PORTLAND, Ore. (AP) — The only hospital in Oregon that does heart transplants is suspending its program for 14 days because of a shortage of doctors qualified to do the specialized surgery.
The move leaves more than two dozen patients to decide whether to wait out the temporary shut-down or seek care at another medical center, a newspaper reported Tuesday.
Oregon Health & Science University in Portland made the decision to temporarily freeze its program after three cardiologists on the transplant team left or announced plans to leave, The Oregonian/OregonLive reported .
OHSU won’t evaluate new patients for a transplant, accept donor hearts or perform any transplant surgeries for two weeks.
Most Read Local Stories
- Permanent closure of Alaskan Way Viaduct delayed until January
- Angry at plight of southern-resident orcas, speakers rebuke NOAA in public meetings
- What would it cost to house and provide treatment for Seattle's homeless?
- Promise of $100,000 in scholarships to 10 Seattle teens never came, but local black community is stepping in to help
- In a five-person submarine, scientists in Friday Harbor unravel the mysteries of the Salish Sea VIEW
Cardiac patients who don’t need transplants can still be treated at OHSU, including for such procedures as pacemaker implantation, said Renee Edwards, chief medical officer for OHSU Healthcare. The transplant team is also adequately staffed to follow up with anyone who’s recently received a new heart, she said.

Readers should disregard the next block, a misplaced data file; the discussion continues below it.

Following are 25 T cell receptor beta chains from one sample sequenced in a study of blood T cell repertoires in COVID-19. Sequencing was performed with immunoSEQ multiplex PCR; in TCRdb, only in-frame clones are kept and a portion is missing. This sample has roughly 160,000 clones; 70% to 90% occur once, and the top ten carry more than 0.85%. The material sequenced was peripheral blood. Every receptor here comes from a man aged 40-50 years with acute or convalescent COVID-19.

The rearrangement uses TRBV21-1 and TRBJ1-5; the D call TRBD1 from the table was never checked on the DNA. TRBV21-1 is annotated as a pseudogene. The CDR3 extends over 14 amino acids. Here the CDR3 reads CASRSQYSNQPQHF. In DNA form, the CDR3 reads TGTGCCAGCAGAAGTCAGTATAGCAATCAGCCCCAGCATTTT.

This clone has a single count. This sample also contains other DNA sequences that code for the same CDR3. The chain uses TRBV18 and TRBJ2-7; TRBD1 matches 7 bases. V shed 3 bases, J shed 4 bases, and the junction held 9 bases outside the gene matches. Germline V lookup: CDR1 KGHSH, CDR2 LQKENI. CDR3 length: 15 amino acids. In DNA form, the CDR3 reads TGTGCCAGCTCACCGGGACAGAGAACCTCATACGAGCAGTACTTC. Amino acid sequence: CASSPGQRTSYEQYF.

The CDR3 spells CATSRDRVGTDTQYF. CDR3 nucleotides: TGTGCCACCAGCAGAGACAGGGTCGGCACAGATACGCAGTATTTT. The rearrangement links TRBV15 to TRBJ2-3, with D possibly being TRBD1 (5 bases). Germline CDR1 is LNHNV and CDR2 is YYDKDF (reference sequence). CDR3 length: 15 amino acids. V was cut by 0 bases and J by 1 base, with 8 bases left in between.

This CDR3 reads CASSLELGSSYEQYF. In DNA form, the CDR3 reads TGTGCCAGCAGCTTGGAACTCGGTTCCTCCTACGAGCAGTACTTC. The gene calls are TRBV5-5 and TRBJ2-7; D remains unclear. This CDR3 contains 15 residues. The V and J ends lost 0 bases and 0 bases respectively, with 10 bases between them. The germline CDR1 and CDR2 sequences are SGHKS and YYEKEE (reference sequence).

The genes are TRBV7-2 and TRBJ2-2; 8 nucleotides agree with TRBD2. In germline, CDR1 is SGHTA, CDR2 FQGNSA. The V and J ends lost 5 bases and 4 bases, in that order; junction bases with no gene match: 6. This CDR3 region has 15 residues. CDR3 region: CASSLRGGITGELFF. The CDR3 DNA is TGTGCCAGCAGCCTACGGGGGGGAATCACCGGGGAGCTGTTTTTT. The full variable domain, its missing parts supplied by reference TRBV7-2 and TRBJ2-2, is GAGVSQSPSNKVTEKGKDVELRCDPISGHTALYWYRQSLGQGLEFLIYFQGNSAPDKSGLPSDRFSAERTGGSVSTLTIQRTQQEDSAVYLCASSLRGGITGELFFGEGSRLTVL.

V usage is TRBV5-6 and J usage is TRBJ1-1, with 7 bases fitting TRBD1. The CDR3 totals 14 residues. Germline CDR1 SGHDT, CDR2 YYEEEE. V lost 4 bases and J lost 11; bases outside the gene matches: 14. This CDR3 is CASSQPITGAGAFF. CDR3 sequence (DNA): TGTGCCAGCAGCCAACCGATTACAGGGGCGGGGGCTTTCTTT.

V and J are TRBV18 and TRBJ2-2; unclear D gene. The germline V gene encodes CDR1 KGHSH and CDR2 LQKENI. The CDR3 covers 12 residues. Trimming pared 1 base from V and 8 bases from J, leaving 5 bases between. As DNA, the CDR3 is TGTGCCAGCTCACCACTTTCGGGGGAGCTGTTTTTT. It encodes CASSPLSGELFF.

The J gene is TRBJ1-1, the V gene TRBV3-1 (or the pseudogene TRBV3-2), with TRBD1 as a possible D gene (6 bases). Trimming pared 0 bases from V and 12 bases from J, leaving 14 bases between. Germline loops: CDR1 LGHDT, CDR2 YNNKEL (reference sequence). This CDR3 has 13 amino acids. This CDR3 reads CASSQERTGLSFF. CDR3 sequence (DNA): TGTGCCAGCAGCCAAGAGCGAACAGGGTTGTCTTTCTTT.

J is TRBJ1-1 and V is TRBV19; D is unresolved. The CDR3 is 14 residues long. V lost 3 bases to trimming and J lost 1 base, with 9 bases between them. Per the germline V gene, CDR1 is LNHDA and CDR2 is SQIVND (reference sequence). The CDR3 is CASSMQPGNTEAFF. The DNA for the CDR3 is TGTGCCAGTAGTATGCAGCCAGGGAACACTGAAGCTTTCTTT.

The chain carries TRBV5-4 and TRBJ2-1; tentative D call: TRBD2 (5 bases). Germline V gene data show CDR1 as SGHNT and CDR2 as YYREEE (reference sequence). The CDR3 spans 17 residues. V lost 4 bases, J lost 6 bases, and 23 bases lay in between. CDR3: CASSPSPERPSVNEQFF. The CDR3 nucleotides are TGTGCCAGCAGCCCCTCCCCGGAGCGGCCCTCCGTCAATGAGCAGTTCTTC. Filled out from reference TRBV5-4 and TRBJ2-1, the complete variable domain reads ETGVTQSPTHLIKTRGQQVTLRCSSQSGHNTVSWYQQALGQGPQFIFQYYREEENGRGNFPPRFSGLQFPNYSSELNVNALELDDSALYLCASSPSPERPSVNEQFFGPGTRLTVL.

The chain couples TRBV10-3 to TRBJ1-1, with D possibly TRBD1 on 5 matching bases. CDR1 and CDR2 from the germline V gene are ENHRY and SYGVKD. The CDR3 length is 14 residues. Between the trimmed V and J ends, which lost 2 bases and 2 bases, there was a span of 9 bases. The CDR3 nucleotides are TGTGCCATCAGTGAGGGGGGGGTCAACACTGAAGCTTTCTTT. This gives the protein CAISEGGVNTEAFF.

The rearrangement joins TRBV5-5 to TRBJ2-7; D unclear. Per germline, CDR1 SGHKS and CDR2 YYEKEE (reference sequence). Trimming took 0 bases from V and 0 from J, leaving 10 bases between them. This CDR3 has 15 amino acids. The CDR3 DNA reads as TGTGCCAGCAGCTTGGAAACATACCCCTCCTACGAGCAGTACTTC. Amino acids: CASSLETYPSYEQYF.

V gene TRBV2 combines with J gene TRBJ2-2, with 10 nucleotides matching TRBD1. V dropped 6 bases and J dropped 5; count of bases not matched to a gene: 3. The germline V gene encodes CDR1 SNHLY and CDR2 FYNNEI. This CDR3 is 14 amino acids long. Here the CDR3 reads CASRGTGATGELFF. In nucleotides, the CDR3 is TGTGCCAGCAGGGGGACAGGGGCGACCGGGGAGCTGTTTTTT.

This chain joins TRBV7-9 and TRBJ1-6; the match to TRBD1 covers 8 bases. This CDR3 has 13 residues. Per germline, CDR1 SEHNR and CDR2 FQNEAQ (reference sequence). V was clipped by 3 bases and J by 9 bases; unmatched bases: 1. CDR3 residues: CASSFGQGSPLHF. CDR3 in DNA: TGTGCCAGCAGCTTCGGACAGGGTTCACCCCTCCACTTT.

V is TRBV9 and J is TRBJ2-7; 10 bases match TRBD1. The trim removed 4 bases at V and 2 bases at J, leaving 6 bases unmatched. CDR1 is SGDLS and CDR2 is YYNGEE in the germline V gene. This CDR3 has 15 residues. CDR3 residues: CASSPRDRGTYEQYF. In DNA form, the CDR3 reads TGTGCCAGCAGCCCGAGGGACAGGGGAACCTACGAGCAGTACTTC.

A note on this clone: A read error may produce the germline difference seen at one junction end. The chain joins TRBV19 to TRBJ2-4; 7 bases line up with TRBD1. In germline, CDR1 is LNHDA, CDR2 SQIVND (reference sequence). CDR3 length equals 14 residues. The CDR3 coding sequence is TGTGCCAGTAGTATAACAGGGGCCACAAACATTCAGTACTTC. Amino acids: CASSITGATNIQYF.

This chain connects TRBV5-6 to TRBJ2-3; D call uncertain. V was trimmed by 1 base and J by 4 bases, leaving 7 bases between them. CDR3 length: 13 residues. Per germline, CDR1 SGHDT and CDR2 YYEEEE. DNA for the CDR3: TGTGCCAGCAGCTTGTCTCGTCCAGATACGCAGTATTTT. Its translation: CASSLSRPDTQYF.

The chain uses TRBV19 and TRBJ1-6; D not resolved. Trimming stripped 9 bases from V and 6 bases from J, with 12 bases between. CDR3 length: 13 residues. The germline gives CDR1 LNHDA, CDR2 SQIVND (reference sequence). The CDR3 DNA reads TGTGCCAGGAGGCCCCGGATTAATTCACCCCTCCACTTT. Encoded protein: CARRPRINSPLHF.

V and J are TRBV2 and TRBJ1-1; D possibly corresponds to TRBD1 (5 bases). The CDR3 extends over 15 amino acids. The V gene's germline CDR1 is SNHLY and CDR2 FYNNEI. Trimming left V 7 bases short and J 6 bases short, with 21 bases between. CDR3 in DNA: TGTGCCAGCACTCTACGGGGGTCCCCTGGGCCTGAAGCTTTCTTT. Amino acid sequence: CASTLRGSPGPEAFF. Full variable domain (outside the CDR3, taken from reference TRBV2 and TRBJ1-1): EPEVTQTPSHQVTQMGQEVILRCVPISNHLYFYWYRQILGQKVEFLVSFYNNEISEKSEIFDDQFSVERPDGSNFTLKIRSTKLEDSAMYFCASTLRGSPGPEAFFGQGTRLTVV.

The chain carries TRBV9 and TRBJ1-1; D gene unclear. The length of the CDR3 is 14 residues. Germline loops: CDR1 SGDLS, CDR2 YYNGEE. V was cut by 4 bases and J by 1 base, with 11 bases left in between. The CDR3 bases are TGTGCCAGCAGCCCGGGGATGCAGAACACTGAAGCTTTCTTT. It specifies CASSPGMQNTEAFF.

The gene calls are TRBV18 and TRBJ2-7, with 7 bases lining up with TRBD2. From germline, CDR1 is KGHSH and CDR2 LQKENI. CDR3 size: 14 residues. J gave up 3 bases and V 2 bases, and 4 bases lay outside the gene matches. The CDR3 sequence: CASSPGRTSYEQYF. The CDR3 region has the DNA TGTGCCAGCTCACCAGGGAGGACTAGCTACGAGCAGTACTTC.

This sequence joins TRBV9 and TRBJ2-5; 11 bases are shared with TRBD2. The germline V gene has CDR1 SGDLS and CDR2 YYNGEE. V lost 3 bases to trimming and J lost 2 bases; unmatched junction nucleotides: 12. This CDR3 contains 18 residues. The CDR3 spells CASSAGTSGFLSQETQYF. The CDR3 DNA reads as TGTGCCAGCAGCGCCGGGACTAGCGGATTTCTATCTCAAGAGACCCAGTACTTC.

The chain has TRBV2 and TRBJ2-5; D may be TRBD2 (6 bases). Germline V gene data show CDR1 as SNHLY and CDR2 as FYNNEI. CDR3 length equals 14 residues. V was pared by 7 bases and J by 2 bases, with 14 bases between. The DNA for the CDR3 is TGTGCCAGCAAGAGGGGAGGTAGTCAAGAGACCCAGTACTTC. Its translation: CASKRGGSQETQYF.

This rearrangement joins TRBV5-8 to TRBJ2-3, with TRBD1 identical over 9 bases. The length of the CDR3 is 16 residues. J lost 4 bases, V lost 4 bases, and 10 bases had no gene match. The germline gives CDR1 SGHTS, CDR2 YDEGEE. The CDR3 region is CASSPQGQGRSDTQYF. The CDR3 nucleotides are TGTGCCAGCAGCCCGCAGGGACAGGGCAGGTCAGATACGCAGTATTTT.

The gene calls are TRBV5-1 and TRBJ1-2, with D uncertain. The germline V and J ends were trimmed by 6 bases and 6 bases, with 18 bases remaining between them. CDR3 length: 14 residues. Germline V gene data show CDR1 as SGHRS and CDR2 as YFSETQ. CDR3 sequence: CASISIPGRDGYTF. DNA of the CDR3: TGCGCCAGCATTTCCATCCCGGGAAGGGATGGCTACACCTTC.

During this 14-day period, Edwards said, administrators will focus on recruiting transplantation and heart failure specialists to run the program, including in surgery and post-operative care. The suspension could extend beyond two weeks, Edwards said.
“It was not an easy decision to make as the only heart transplant center in Oregon. We feel a tremendous amount of responsibility,” Edwards told the newspaper.
Edwards said the departures on the heart transplant team were primarily for career and family reasons. Two will stay on at OHSU until the end of September.
When executives learned of the pending changes Friday, they made the decision to suspend the program, which has run for 32 years, out of concern that patients who undergo surgery wouldn’t have someone to guide their care afterward, the newspaper reported.
Eighteen heart transplants were done at OHSU in 2016 and 30 more were completed at OHSU in 2017, according to federal data.
For those on the transplant list, the news is devastating.
Dianna Howell, 58, of Albany, was diagnosed with heart failure in 2016 after passing out at work. She has been on the heart transplant list for 13 months and was told when she was placed on it that she had about 18 months to live.
“It was a transplant or hospice,” she said.
Howell learned Friday at her monthly appointment that her doctor, Dr. Jonathan Davis, was leaving the program, and two others are also leaving.
On Saturday, they got a call from Dr. James Mudd, another physician on the OHSU transplant team, who said the entire program was being put on hold.
For Howell, that means starting over with transplant programs in Seattle or the San Francisco Bay Area.
She wonders whether she will live long enough to get established in the other programs.
“I just want OHSU to fix this. This is a wonderful program with great stats and really good doctors,” she said.
Information from: The Oregonian/OregonLive, http://www.oregonlive.com